Jama'at al-Tawhid wal-Jihad

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Jama'at al-Tawhid wal-Jihad
(Organization of Monotheism and Jihad)
Participant in the Iraq War
Flag of JTJ.svg
Flag in use by Jama'at al-Tawhid wal Jihad in late 2004
Active 1999[1]–17 October 2004[2]
Leaders Abu Musab al-Zarqawi
Headquarters Fallujah
Area of operations Iraq, limited in Jordan
Became Tanzim Qaidat al-Jihad fi Bilad al-Rafidayn (aka Al-Qaeda in Iraq)
Allies Ansar al-Islam
Opponents Multinational force in Iraq,
Iraq (Iraqi security forces, Kurdish and Shia militias),
Jordan,
United Nations
Battles and wars Iraqi insurgency

Jama'at al-Tawhid wal-Jihad (Arabic: جماعة التوحيد والجهاد‎, Organization of Monotheism and Jihad) was a militant Islamist group led by the Jordanian national Abu Musab al-Zarqawi. This group's name may be abbreviated as JTJ or shortened to Tawhid and Jihad, Tawhid wal-Jihad, Tawhid al-Jihad, Al Tawhid or Tawhid. The group started in Jordan, then became a decentralized network during the Iraq insurgency in which foreign fighters were widely thought to play a key role,[3] though some analysts said that it may have also had a considerable Iraqi membership.[4] Following al-Zarqawi's pledge of allegiance to Osama bin Laden's al-Qaeda network on October 17, 2004, the group became known as Al-Qaeda in Iraq (official name Tanzim Qaidat al-Jihad fi Bilad al-Rafidayn).[2][5][6][7] After several rounds of name changes and mergers with other groups, the organization is now known as ISIL (or ISIS) or The Islamic State.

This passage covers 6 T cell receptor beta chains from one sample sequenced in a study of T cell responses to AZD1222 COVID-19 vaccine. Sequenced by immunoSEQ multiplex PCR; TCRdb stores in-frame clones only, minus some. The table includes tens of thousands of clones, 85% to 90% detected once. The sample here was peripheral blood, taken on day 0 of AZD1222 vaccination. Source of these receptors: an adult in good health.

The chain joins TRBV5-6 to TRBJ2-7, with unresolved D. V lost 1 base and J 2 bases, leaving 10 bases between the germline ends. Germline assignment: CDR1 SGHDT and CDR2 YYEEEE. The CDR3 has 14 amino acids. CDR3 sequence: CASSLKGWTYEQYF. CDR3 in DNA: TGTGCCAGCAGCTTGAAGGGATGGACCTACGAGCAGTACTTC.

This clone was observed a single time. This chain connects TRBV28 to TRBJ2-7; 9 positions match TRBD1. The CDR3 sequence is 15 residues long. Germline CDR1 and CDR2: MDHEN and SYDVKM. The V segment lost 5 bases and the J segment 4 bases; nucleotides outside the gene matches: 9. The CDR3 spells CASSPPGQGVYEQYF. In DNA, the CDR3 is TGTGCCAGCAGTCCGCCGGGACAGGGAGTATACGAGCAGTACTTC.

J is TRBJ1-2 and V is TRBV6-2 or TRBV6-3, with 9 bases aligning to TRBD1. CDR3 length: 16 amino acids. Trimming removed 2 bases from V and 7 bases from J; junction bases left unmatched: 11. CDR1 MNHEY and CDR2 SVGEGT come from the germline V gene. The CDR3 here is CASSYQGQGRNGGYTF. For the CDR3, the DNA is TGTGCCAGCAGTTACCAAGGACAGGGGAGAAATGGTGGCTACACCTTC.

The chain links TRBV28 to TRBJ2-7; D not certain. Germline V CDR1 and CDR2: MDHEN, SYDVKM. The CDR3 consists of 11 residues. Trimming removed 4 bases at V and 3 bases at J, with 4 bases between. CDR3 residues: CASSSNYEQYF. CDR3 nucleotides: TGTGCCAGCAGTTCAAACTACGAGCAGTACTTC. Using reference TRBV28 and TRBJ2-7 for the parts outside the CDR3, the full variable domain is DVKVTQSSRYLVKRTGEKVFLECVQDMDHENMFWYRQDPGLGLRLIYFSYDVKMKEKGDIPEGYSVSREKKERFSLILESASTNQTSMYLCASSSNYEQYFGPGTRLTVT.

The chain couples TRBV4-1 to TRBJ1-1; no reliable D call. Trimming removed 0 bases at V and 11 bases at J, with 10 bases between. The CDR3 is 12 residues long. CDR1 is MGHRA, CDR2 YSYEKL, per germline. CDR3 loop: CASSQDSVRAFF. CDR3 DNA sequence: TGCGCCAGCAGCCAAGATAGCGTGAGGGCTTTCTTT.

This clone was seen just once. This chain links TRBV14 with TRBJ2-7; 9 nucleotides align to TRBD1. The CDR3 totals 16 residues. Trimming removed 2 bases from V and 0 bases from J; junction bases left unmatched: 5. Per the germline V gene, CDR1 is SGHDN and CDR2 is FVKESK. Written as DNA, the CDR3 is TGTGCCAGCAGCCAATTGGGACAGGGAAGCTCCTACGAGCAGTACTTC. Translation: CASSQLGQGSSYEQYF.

Origins[edit]

Jama'at al-Tawhid wal-Jihad was started in 1999 by Abu Musab al-Zarqawi and a combination of Jordanian and other Islamist militants.[1] Al-Zarqawi was a Jordanian Salafi Jihadist who had traveled to Afghanistan to fight in the Soviet-Afghan War, but he arrived after the departure of the Soviet troops and soon returned to his homeland. He eventually returned to Afghanistan, running an Islamic militant training camp near Herat.

Al-Zarqawi started the network with the intention of overthrowing the Kingdom of Jordan, which he considered to be un-Islamic according to the four schools of Sunni Islamic jurisprudence. For this purpose he developed numerous contacts and affiliates in several countries. Although it has not been verified, his network may have been involved in the late 1999 plot to bomb the Millennium celebrations in the United States and Jordan. Al-Zarqawi and his operatives are held responsible by the US for the assassination of US diplomat Laurence Foley in Jordan in 2002.[8]

Involvement in the Iraq War[edit]

Following the US-led invasion of Afghanistan, al-Zarqawi moved westward into Iraq, where he reportedly received medical treatment in Baghdad for an injured leg. It is believed that he developed extensive ties in Iraq with Ansar al-Islam ("Partisans of Islam"), a Kurdish Islamic militant group based in the extreme northeast of the country.[citation needed] Ansar allegedly had ties to Iraqi Intelligence; Saddam Hussein's motivation would have been to use Ansar as a surrogate force to repress secular Kurds fighting for the independence of Kurdistan.[9] In January 2003, Ansar's founder Mullah Krekar denied any connection with Saddam's government.[10]

The consensus of intelligence officials has since been that there were no links whatsoever between al-Zarqawi and Saddam, and that Saddam viewed Ansar al-Islam "as a threat to the regime"[11] and his intelligence officials were spying on the group. The 2006 Senate Report on Pre-war Intelligence on Iraq concluded: "Postwar information indicates that Saddam Hussein attempted, unsuccessfully, to locate and capture al-Zarqawi and that the regime did not have a relationship with, harbor, or turn a blind eye toward al-Zarqawi."[11] According to Michael Weiss, Ansar entered Iraqi Kurdistan through Iran as part of Iran's covert attempts to destabilize Saddam's government.[12]